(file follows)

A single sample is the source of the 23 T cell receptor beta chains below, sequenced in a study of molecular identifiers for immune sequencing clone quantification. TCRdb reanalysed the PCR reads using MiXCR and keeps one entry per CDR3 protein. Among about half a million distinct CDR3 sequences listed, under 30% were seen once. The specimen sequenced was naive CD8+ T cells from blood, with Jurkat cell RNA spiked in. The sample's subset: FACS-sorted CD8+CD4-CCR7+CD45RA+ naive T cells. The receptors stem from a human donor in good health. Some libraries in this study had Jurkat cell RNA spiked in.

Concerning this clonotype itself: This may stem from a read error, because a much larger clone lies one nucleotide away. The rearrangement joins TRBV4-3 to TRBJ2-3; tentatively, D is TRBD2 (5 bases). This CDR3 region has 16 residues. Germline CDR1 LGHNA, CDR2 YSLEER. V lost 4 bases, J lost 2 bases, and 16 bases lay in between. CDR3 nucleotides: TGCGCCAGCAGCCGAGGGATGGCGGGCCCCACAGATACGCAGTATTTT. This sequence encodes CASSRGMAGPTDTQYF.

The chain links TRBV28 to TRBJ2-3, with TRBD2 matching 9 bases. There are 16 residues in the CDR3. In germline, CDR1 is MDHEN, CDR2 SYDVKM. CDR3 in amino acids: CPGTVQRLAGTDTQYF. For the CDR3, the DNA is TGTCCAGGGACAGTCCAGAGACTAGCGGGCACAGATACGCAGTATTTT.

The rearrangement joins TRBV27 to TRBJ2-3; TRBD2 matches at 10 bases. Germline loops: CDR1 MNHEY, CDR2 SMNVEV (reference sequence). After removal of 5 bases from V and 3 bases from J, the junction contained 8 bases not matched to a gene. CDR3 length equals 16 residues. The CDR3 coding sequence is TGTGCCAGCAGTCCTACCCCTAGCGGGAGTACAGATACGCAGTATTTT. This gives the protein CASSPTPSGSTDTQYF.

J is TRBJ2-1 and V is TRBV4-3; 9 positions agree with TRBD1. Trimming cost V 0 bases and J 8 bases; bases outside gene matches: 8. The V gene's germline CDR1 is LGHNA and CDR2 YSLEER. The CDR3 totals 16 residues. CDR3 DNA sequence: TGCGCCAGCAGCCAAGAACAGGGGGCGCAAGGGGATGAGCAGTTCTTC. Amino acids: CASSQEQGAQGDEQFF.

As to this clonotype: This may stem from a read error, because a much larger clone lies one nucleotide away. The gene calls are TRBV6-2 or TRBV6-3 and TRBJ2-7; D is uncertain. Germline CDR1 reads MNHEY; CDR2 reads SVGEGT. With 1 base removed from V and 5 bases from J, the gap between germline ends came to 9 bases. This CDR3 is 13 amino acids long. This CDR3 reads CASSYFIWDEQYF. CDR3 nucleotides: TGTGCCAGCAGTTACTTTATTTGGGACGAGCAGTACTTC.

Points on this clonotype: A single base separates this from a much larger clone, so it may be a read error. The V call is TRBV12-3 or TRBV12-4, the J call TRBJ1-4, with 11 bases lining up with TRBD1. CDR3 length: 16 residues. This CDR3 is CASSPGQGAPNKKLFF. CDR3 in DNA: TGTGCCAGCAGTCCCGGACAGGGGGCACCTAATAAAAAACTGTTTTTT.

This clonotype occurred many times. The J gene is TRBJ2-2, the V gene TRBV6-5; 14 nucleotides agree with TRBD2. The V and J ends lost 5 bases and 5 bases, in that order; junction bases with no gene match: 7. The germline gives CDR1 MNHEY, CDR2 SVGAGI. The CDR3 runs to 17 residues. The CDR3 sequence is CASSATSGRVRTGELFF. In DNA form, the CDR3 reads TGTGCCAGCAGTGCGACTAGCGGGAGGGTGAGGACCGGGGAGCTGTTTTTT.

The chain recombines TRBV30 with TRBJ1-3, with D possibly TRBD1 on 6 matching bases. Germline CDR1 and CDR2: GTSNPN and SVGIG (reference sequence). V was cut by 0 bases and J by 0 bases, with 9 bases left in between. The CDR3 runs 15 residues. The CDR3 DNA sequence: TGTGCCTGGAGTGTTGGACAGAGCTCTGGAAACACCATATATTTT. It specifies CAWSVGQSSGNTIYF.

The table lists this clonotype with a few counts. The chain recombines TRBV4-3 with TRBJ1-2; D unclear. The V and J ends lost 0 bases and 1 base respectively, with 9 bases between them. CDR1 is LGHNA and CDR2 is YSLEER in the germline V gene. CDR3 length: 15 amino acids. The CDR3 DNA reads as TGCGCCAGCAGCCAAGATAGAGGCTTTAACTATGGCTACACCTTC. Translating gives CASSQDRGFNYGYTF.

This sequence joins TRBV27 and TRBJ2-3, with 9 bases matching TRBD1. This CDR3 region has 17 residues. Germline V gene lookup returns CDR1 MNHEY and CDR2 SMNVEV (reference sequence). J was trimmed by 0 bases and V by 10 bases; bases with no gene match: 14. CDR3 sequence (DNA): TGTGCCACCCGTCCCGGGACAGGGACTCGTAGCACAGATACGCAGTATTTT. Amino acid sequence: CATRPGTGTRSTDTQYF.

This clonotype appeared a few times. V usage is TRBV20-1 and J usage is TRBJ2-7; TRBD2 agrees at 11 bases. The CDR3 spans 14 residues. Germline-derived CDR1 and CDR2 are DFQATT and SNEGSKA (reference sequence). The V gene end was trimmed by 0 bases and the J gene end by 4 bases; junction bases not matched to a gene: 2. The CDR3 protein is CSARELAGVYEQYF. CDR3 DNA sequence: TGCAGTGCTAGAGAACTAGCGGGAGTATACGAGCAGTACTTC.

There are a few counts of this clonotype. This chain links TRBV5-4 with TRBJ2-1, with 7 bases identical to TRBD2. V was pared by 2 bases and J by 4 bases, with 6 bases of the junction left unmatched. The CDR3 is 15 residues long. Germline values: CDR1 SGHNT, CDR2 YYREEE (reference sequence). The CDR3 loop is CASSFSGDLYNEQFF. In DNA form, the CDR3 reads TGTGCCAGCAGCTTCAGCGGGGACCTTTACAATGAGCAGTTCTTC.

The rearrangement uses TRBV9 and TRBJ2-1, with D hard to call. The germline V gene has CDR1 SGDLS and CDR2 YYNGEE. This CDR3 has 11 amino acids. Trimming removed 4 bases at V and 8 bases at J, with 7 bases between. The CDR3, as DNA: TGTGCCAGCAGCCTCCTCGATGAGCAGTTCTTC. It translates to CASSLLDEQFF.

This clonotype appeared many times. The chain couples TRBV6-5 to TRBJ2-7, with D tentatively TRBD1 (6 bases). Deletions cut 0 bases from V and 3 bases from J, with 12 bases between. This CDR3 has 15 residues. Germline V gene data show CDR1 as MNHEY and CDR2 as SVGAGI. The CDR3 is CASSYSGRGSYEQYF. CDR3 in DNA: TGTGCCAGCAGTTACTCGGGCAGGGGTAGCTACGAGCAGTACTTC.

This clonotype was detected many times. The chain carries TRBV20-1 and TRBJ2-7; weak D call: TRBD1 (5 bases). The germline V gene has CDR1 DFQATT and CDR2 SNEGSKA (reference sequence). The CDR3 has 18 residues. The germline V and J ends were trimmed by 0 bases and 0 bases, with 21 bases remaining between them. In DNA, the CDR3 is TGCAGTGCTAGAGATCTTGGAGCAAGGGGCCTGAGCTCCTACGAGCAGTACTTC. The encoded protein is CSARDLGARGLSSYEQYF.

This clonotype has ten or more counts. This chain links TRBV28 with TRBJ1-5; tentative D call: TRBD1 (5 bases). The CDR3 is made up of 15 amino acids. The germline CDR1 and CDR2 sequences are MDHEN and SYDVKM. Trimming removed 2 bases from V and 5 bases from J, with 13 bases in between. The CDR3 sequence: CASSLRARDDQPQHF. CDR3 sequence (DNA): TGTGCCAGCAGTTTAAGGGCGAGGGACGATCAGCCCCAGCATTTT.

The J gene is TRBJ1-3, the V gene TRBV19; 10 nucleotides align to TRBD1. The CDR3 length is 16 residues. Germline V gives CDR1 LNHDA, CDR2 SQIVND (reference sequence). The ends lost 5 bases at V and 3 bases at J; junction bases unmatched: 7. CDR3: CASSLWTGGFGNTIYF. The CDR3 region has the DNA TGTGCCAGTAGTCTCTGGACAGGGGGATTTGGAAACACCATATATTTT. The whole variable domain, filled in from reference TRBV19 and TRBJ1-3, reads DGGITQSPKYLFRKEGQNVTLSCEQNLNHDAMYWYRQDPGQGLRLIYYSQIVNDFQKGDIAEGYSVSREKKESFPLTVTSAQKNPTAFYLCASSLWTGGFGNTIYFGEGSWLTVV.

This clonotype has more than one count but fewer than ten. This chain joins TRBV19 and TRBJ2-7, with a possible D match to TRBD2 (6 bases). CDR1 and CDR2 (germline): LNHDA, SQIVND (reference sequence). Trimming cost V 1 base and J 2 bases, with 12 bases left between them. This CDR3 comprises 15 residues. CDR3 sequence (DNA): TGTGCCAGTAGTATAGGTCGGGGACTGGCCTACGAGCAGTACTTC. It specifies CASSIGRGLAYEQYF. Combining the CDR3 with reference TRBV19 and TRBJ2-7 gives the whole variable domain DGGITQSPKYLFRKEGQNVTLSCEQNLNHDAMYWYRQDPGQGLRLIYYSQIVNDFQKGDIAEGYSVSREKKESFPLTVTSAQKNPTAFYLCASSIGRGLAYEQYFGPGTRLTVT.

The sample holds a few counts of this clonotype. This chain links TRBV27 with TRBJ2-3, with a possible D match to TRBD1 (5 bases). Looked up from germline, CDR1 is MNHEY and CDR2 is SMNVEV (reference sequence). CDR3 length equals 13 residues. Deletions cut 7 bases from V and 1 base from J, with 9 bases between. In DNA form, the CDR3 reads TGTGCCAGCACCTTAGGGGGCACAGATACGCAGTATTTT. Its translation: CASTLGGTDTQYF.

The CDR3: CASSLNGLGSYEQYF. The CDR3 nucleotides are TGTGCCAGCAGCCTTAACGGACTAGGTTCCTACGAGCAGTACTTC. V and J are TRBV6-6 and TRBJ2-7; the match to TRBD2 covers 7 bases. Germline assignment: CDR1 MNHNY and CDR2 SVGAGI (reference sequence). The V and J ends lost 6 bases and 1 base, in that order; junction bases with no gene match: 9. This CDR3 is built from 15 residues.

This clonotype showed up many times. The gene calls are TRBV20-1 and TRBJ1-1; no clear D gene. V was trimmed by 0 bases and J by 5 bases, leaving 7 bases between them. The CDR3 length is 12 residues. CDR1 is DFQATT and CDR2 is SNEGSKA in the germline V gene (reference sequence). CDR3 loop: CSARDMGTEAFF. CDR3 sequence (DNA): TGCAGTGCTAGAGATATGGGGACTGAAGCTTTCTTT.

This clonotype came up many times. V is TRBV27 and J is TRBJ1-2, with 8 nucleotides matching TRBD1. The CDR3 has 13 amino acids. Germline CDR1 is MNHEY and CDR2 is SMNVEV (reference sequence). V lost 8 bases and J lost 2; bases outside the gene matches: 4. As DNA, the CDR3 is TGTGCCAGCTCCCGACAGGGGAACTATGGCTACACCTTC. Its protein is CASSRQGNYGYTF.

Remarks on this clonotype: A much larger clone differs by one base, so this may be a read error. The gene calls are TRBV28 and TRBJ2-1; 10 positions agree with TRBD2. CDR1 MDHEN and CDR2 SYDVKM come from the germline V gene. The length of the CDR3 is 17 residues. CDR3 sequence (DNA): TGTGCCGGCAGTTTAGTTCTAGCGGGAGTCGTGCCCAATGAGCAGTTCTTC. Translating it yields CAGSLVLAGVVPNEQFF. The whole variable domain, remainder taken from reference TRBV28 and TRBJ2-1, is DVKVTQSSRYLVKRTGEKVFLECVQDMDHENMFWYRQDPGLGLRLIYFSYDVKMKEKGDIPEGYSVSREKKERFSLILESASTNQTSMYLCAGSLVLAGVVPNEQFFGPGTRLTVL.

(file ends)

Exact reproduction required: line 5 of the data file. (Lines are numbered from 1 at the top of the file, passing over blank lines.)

J is TRBJ2-1 and V is TRBV4-3; 9 positions agree with TRBD1. Trimming cost V 0 bases and J 8 bases; bases outside gene matches: 8. The V gene's germline CDR1 is LGHNA and CDR2 YSLEER. The CDR3 totals 16 residues. CDR3 DNA sequence: TGCGCCAGCAGCCAAGAACAGGGGGCGCAAGGGGATGAGCAGTTCTTC. Amino acids: CASSQEQGAQGDEQFF.